These four ideas represent a basic understanding of nanoscale science, technology, and engineering ("nano awareness"). For each main idea, the content map articulates supporting information and examples, allowing learners to connect different concepts and explore them more deeply ("nano understanding").
NISE Network programs, exhibits, media, and other educational experiences engage the public in these ideas. Each educational experience developed by the network focuses on different parts of the content map, as appropriate for its target audience, format, and topic. The content map is a companion to the NISE Network Learning Framework, which describes the kinds of learning experiences we value.
19) Are there educational materials translated into Spanish?
Many NISE Network educational products are available in Spanish. Based on input from NISE Network partners, we have adapted our most popular programs for Spanish-speaking audiences. Follow the link below to explore Spanish versions of several NISE Network public programs, as well as selected other resources. We have placed the highest priority on translating products that directly serve public audiences. Professional resources, such as instructional materials and educator’s guides are only available in English at this time.
20) How can I get more ferrofluid?
item #: FF-200, Ferrofluid Preform Display Cell
If you would like a larger amount of ferrofluid, suspension liquid, or custom containers similar to the ferrofluid exhibit in the Nano mini-exhibition "Small, Smaller, Nano" exhibit, you can purchase it from
- Concept Zero Ferrofluid Displays (CZ Ferro)
For future reference, NISE Network educational products typically include details about consumable materials and contact information for vendors in their documentation.
21) How can I get more pre-cut paper buckyballs?
22) How can I get more liquid crystal mixture?
To make your own liquid crystal mixture of the type used in the NanoDays Exploring Materials - Liquid Crystal program, please see the information on supplies included in the documentation. For step-by-step video instructions for preparing the liquid crystal mixture visit:
Alternatively, you can purchase liquid crystal sheets from Educational Innovations: www.teachersource.com.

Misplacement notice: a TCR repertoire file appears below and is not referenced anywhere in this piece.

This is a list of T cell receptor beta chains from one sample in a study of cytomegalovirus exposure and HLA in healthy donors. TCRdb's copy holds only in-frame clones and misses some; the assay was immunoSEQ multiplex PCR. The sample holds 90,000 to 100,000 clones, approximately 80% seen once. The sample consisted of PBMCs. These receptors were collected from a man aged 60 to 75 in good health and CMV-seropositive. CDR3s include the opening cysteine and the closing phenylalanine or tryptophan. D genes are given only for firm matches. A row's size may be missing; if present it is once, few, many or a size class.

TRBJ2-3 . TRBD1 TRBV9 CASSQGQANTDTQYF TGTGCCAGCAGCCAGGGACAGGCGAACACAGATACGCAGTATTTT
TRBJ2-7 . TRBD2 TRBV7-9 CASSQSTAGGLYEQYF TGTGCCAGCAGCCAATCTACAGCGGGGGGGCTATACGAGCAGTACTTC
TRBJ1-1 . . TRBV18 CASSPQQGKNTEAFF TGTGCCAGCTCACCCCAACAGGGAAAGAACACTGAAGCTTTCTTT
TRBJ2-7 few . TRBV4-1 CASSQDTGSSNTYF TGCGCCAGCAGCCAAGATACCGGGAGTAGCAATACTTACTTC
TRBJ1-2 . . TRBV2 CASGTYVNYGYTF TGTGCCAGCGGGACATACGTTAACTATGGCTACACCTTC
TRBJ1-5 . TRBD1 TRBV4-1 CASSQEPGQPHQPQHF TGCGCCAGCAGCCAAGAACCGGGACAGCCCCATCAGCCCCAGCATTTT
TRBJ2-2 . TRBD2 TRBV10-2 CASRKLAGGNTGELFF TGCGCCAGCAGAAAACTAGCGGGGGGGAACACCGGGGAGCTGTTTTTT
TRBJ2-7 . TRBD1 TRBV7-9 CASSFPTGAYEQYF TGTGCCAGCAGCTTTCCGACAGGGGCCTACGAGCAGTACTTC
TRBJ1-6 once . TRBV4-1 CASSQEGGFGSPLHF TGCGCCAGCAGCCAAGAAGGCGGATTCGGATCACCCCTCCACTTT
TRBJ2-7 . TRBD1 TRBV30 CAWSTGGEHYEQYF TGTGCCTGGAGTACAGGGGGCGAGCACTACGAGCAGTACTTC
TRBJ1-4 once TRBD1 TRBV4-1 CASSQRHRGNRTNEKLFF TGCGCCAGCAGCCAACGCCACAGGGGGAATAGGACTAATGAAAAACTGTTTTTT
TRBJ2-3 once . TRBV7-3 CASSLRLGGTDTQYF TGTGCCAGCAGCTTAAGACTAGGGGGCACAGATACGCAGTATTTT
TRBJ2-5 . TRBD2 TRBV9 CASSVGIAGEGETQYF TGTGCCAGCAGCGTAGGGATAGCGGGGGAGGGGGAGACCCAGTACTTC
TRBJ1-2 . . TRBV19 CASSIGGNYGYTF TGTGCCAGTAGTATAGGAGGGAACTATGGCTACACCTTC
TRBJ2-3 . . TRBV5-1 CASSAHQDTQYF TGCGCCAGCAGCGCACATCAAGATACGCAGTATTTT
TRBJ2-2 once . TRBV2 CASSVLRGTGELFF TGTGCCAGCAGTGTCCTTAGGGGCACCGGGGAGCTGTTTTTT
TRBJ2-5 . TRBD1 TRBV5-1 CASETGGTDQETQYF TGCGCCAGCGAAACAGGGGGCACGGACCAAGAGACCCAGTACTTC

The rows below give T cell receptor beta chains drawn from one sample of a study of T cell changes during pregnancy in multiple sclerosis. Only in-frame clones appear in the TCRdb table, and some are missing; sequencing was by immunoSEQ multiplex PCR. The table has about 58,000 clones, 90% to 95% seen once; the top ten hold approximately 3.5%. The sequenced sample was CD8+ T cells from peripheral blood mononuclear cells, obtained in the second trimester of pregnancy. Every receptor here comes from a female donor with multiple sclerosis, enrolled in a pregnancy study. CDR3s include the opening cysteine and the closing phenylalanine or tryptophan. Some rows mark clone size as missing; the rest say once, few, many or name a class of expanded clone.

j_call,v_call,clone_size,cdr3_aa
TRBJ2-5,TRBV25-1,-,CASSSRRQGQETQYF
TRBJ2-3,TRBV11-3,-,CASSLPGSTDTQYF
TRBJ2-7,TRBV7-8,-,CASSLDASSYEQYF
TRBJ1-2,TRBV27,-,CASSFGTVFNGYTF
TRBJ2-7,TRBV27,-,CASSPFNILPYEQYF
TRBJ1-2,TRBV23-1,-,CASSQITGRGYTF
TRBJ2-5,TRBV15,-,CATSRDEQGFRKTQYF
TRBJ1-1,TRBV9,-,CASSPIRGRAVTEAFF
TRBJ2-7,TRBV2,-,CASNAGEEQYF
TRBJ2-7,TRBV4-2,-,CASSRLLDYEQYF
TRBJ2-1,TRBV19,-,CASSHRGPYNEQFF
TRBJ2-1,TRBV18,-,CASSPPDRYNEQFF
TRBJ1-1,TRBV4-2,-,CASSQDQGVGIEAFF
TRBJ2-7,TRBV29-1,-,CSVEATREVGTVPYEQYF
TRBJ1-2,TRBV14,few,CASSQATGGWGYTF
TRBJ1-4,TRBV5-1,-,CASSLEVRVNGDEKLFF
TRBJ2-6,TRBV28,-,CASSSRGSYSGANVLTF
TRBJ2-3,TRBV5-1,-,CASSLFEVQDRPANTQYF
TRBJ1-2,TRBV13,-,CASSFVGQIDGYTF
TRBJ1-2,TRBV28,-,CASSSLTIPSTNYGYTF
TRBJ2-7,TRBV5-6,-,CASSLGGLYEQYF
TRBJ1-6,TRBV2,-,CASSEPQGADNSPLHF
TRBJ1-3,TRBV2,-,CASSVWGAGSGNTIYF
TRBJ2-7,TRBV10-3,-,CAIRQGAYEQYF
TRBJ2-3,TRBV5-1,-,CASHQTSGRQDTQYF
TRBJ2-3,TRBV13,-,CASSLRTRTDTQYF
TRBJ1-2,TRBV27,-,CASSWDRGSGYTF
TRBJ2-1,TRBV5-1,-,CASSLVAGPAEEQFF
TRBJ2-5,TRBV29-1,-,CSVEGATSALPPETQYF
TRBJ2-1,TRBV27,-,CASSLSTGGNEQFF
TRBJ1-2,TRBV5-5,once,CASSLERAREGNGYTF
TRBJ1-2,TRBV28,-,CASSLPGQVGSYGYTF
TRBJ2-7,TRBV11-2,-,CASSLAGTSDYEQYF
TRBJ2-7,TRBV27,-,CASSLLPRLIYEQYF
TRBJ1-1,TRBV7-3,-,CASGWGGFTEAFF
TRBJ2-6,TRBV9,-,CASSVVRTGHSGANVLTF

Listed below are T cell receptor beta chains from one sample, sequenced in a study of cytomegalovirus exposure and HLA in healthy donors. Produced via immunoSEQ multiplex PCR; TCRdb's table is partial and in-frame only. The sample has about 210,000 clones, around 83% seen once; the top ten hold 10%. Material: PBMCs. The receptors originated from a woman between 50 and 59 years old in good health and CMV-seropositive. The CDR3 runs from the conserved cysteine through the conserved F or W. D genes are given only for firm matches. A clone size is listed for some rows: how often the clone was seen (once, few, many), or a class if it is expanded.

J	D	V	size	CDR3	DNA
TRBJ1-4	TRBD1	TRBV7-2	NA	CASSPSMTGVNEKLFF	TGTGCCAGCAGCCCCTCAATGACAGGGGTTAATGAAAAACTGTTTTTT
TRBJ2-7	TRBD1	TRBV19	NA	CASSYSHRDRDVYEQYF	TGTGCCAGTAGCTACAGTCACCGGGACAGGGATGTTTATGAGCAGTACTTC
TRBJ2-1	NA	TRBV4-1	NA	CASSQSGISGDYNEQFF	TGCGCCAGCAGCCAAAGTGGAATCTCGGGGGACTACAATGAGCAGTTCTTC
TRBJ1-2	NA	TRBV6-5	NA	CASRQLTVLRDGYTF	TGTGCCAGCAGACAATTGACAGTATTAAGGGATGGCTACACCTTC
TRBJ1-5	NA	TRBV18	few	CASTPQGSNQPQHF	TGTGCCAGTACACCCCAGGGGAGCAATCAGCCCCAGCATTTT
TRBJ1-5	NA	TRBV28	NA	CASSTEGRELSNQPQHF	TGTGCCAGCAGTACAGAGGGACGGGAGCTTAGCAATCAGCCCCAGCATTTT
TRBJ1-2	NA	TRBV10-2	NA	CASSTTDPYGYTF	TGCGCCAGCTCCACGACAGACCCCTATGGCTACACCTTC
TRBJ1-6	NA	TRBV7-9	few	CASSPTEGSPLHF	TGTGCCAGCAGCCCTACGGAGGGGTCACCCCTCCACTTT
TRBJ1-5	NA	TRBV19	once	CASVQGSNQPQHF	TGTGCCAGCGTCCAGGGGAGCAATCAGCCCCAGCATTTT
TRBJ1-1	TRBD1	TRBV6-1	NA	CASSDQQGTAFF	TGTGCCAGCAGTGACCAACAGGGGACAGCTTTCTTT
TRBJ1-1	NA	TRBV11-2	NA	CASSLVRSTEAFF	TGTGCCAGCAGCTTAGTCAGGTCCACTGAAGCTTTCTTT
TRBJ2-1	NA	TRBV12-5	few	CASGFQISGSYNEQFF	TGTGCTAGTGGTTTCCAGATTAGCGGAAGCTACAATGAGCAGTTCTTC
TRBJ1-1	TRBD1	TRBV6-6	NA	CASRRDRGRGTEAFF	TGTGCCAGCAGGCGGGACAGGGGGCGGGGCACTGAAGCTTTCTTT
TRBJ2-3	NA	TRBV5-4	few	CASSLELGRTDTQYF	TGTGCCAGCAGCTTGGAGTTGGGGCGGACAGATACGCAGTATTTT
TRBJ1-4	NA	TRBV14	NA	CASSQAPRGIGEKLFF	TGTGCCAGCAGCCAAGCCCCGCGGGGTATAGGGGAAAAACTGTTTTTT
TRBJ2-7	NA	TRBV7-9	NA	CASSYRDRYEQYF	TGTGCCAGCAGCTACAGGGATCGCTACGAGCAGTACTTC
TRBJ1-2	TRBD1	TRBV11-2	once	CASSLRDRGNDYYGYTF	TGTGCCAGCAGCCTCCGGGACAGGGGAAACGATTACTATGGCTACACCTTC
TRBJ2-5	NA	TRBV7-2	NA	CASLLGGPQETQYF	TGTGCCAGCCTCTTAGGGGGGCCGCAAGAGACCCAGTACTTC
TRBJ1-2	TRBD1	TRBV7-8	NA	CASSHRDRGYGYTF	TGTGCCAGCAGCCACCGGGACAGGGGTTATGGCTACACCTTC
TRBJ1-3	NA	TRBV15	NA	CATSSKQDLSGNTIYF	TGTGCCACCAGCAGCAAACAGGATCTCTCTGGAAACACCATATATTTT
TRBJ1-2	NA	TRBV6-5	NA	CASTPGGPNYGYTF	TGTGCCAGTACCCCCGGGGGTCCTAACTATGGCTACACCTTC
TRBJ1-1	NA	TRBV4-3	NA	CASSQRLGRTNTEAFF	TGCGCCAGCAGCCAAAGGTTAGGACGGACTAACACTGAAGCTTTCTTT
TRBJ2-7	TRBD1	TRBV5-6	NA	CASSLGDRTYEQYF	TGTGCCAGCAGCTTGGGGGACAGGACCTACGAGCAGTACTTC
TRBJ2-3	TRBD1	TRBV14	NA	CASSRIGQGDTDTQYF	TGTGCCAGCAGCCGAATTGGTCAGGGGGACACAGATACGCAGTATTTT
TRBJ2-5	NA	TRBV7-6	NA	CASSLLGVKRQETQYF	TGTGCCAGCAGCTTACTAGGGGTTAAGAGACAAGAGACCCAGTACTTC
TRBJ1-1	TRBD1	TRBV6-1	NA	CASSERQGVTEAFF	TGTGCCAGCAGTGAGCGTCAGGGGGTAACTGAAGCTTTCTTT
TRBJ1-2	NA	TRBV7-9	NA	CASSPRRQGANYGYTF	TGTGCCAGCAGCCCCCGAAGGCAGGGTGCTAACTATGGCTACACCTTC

Liquid Crystal Sheets
Item #LC-2530A, 25-30 ̊C transition
For future reference, NISE Network educational products typically include details about consumable materials and contact information for vendors in their documentation.
23) Who do I contact if I have technical issues regarding the website?
24) How can I use materials year-round for holidays, seasons, and special events?
Ideas for incorporating current science, engineering, and technology content into holidays, seasons, annual events, and special STEM events: www.nisenet.org/seasons
25) How can parents and caregivers find STEM events and museums near me?
- The Connectory was developed so parents and other caregivers could find local STEM education opportunities for kids in their lives. Connectory.org
- NASA Museum Alliance displays participating museums and "Events near me"
- Science Museums and science center listings and centers participating in ASTC's passport program for reciprocal membership
- Children's Museums listings by Association of Children's Museums
25) How can I find and work with local scientists?
- Astronomy: Finding astronomy volunteers: Solar System Ambassadors Program, Night Sky Network, and Astronomy Ambassadors
- Synthetic Biology: Finding Building with Biology synthetic biology scientists volunteers is included in the Building with Biology event planning guide
- Sustainability science: Finding scientists volunteers is included in the Sustainability event planning guide
- Nanoscale science: Finding NanoDays scientist volunteers, tips for working with volunteers, training volunteers, and working with guest presenters is included in the NanoDays planning guide
- Professional Societies: A listing of diversity serving professional societies: www.nisenet.org/Audiences